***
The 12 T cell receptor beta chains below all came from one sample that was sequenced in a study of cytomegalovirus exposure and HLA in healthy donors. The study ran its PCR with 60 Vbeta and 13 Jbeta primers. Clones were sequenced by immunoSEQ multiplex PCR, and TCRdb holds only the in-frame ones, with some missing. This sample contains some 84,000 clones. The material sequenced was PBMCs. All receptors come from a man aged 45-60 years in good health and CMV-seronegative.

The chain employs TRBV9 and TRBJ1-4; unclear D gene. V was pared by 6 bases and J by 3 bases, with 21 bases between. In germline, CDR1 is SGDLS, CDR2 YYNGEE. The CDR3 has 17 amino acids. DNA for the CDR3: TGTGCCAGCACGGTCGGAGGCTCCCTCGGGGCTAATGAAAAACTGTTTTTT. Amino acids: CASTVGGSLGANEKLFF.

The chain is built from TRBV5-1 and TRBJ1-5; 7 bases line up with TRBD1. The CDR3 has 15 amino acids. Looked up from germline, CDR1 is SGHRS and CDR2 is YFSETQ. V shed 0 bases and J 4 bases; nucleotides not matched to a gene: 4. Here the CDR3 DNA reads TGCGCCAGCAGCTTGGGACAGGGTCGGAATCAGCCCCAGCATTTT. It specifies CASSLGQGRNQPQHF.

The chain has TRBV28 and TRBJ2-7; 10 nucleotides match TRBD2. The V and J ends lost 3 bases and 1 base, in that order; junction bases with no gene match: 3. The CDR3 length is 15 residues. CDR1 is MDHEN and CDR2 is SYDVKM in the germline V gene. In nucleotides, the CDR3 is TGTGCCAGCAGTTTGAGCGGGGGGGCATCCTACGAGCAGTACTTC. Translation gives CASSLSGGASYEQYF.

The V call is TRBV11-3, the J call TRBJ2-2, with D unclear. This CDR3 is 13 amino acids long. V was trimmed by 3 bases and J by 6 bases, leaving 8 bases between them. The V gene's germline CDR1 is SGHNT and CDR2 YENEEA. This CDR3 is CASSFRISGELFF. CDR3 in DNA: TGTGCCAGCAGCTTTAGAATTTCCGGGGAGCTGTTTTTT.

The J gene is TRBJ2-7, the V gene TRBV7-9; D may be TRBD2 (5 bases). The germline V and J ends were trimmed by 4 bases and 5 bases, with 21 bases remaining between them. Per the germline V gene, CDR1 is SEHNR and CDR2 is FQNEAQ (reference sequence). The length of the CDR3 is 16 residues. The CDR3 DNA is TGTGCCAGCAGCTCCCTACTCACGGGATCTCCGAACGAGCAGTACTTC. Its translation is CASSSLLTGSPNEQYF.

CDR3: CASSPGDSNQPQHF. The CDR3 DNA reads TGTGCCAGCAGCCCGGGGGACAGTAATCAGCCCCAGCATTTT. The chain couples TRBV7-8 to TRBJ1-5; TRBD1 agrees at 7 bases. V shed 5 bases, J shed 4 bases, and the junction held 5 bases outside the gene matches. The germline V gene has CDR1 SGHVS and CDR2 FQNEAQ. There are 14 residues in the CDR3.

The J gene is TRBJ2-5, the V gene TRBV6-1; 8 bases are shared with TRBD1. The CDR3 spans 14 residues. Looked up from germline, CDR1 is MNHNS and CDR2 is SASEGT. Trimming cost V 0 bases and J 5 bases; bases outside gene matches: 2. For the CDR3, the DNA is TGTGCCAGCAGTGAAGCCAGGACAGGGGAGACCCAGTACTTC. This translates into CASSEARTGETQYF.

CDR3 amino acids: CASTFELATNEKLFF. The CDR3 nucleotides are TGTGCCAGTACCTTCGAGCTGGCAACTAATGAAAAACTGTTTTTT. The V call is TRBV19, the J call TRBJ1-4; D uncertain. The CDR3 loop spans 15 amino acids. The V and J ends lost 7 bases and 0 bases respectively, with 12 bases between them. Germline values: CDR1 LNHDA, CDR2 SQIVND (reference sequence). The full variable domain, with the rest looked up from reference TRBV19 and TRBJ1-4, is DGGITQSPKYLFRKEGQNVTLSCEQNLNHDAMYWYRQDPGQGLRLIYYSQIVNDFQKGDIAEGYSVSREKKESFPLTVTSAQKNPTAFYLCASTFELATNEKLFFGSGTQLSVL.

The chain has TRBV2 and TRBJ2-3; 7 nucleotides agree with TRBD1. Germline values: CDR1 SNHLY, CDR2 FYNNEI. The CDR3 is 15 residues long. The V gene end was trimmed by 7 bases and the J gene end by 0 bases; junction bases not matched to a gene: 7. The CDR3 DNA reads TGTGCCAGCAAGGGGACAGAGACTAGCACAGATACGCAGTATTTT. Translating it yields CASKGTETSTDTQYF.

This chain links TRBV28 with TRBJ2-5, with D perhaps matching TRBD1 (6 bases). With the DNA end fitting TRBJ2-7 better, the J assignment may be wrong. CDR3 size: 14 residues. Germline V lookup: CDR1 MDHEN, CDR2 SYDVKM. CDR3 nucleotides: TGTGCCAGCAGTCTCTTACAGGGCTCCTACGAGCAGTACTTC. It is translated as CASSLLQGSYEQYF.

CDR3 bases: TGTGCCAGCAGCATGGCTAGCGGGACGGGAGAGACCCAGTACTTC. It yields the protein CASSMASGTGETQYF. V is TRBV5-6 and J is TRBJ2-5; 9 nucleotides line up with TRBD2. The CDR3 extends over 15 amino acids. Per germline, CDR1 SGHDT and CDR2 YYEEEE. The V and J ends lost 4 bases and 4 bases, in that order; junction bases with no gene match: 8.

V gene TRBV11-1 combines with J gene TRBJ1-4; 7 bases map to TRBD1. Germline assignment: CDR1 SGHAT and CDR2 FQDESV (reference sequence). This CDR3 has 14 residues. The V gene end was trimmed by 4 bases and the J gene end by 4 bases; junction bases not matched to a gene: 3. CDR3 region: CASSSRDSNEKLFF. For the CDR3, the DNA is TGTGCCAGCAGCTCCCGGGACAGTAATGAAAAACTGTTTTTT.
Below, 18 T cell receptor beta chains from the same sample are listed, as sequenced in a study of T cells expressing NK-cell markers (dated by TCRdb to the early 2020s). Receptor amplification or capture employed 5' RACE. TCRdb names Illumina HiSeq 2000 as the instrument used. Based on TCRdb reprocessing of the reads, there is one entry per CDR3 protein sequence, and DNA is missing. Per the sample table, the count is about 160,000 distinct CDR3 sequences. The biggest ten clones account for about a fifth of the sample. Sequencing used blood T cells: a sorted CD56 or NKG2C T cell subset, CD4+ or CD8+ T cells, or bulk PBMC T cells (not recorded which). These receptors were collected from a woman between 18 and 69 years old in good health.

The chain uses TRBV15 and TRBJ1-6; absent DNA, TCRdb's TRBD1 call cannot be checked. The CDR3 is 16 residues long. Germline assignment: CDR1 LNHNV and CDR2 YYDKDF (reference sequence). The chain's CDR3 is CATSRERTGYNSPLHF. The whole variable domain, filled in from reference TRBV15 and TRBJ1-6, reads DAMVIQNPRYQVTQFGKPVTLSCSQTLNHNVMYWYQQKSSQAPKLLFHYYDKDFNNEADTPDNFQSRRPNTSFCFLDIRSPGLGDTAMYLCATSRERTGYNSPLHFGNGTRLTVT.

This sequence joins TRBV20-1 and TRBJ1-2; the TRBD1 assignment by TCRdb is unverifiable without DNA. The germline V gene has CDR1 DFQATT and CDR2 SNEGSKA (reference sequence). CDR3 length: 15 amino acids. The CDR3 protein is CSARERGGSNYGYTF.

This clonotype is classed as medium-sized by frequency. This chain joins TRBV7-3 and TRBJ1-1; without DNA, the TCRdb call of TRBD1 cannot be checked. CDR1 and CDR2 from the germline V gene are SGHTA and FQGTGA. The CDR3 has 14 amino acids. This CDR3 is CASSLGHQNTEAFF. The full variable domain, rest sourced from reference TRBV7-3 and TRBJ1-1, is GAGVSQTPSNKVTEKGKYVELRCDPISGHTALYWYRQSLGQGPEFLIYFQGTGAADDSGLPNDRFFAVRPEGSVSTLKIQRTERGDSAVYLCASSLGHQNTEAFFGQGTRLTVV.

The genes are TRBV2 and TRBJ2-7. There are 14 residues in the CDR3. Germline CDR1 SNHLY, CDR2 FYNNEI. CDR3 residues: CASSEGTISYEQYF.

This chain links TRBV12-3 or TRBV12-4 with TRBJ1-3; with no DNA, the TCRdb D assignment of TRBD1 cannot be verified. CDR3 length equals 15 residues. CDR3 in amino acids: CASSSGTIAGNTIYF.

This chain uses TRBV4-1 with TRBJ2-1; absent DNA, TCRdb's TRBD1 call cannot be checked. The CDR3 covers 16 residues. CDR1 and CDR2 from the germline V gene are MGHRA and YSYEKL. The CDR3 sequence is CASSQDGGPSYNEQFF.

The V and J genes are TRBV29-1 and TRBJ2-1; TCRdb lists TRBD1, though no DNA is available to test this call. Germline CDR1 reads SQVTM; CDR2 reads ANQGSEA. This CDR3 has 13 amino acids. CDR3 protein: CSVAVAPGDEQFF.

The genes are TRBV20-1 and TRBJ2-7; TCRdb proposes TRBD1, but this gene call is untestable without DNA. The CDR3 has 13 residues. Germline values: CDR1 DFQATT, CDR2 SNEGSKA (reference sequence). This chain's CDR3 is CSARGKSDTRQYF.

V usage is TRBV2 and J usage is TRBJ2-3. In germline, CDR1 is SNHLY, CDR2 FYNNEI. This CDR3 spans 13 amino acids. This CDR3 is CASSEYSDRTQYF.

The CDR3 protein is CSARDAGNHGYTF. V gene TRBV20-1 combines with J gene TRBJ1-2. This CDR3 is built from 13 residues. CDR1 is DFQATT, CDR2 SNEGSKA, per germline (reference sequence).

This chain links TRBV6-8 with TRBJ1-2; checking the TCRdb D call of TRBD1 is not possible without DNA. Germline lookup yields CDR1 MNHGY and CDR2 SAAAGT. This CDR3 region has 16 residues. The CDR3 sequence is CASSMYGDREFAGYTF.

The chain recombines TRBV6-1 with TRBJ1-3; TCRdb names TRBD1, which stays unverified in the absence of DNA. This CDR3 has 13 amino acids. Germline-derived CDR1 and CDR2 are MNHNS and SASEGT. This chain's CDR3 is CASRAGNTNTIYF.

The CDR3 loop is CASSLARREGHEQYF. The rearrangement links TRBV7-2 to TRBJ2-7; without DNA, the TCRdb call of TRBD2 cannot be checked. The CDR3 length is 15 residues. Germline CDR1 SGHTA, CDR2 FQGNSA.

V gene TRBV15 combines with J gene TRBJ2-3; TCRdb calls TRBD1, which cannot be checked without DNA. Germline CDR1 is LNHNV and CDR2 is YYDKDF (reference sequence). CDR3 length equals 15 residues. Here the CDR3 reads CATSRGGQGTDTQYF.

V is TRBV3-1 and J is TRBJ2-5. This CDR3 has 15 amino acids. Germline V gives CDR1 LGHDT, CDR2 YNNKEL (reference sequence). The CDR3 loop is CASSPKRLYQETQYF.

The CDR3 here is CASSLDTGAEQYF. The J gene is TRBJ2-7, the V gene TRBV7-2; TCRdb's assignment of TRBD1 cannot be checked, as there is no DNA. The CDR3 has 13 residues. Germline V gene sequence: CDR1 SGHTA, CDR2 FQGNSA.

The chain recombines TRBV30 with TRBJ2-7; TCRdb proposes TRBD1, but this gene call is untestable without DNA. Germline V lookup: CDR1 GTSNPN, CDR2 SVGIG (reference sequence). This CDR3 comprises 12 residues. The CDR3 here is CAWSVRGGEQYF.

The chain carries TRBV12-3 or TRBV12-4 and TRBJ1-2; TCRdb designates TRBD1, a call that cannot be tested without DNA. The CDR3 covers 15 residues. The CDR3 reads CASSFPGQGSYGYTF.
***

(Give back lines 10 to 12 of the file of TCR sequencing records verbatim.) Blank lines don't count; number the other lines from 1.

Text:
The chain has TRBV2 and TRBJ2-3; 7 nucleotides agree with TRBD1. Germline values: CDR1 SNHLY, CDR2 FYNNEI. The CDR3 is 15 residues long. The V gene end was trimmed by 7 bases and the J gene end by 0 bases; junction bases not matched to a gene: 7. The CDR3 DNA reads TGTGCCAGCAAGGGGACAGAGACTAGCACAGATACGCAGTATTTT. Translating it yields CASKGTETSTDTQYF.

This chain links TRBV28 with TRBJ2-5, with D perhaps matching TRBD1 (6 bases). With the DNA end fitting TRBJ2-7 better, the J assignment may be wrong. CDR3 size: 14 residues. Germline V lookup: CDR1 MDHEN, CDR2 SYDVKM. CDR3 nucleotides: TGTGCCAGCAGTCTCTTACAGGGCTCCTACGAGCAGTACTTC. It is translated as CASSLLQGSYEQYF.

CDR3 bases: TGTGCCAGCAGCATGGCTAGCGGGACGGGAGAGACCCAGTACTTC. It yields the protein CASSMASGTGETQYF. V is TRBV5-6 and J is TRBJ2-5; 9 nucleotides line up with TRBD2. The CDR3 extends over 15 amino acids. Per germline, CDR1 SGHDT and CDR2 YYEEEE. The V and J ends lost 4 bases and 4 bases, in that order; junction bases with no gene match: 8.